In this analysis, we are focusing on all companies listed in the US stock market in the period between
1980 and 2018 and measure their financial leverage by three metrics: debt-over-equity, debt-over-assets, and debt-over-EBITDA. Specifically, we focus on the 10% most and least leveraged stocks.
We observe that listed US companies increased their leverage over the last few decades, regardless
of which metric is chosen. If high leverage is regarded as high risk, then US stocks have certainly become riskier (see graph 1).
Are more leveraged stocks riskier?
Intuitively, a company that is highly leveraged should be riskier than one that has less debt. In a booming economy, debt does not matter much as revenues increase faster than interest costs.
However, if an economy is entering a recession, then corporate revenues decline accordingly, but interest costs largely remain the same. Naturally, central banks try to stimulate economies by lowering interest rates in such a scenario, but debt cannot be refinanced at lower rates immediately.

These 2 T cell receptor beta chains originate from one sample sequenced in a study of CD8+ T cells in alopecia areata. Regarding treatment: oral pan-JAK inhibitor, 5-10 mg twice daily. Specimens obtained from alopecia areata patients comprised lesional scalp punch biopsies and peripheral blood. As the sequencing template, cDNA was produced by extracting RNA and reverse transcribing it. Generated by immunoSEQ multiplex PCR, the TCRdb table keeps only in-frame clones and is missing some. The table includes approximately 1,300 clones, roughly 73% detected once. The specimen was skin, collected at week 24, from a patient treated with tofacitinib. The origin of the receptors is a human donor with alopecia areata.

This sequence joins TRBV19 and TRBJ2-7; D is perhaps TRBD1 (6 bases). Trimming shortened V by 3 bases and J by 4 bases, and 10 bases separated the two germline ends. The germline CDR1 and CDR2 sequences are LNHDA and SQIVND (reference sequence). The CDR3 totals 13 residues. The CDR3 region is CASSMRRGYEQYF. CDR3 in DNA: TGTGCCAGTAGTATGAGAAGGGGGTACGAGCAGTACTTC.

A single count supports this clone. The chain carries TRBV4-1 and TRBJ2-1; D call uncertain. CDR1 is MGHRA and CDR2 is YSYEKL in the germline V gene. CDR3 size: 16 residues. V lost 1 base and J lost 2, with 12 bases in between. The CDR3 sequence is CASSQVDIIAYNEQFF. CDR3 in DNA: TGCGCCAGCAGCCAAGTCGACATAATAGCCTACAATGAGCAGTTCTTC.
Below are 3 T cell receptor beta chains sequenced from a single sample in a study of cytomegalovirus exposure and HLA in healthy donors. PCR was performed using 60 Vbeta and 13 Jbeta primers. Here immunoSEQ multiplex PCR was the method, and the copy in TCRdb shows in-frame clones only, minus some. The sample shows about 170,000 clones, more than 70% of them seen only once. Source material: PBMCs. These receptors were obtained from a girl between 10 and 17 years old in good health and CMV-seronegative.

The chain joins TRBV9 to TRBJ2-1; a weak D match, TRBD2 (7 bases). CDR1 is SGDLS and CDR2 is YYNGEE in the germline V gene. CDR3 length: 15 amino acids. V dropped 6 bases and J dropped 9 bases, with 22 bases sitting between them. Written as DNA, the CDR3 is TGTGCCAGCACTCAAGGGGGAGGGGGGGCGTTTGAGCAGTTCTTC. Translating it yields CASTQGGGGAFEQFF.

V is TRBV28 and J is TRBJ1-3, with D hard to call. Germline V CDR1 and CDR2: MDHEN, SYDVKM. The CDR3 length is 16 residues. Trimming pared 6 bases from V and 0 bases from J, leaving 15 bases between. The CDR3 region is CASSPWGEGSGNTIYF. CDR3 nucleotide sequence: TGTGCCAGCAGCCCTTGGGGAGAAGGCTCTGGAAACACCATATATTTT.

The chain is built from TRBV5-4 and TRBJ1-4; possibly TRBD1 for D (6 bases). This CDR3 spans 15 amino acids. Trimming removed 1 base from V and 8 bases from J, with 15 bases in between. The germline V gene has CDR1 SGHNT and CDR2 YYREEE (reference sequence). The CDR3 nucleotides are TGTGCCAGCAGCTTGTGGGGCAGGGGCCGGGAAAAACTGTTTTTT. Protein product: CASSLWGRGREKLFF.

Given this, earnings turn negative, and the risk of corporate bankruptcy increases.
There are many ways of measuring the risk of stocks, but we will simply use the 12-month stock price volatility as the yardstick. Somewhat surprisingly, the average volatility was higher for the least leveraged stocks across all three metrics during the period between 1984 and 2018. It was not a large difference, but certainly counterintuitive (see graph 2).
Given this somewhat unusual relationship between financial leverage and risk as measured by
volatility, investors might question a similar common assumption: the most leveraged stocks should
outperform the least leveraged ones. It is worth recalling that entire asset classes like private equity
and real estate have the core thesis that leverage makes returns more attractive. The data highlights a different picture: the least leveraged stocks in the US outperformed the most leveraged stocks on average over an almost four-decade period. Stated differently and leaning on Modigliani Miller: there is no magic in leverage (see graph 3).
Financial leverage and risk-adjusted returns
Finally, we calculate the risk-adjusted returns, which highlights that financial leverage increased risk-ratios in two out of three metrics, albeit only slightly. It is worth highlighting the difference with respect to the research on the low volatility factor where stocks are sometimes called low-risk stocks.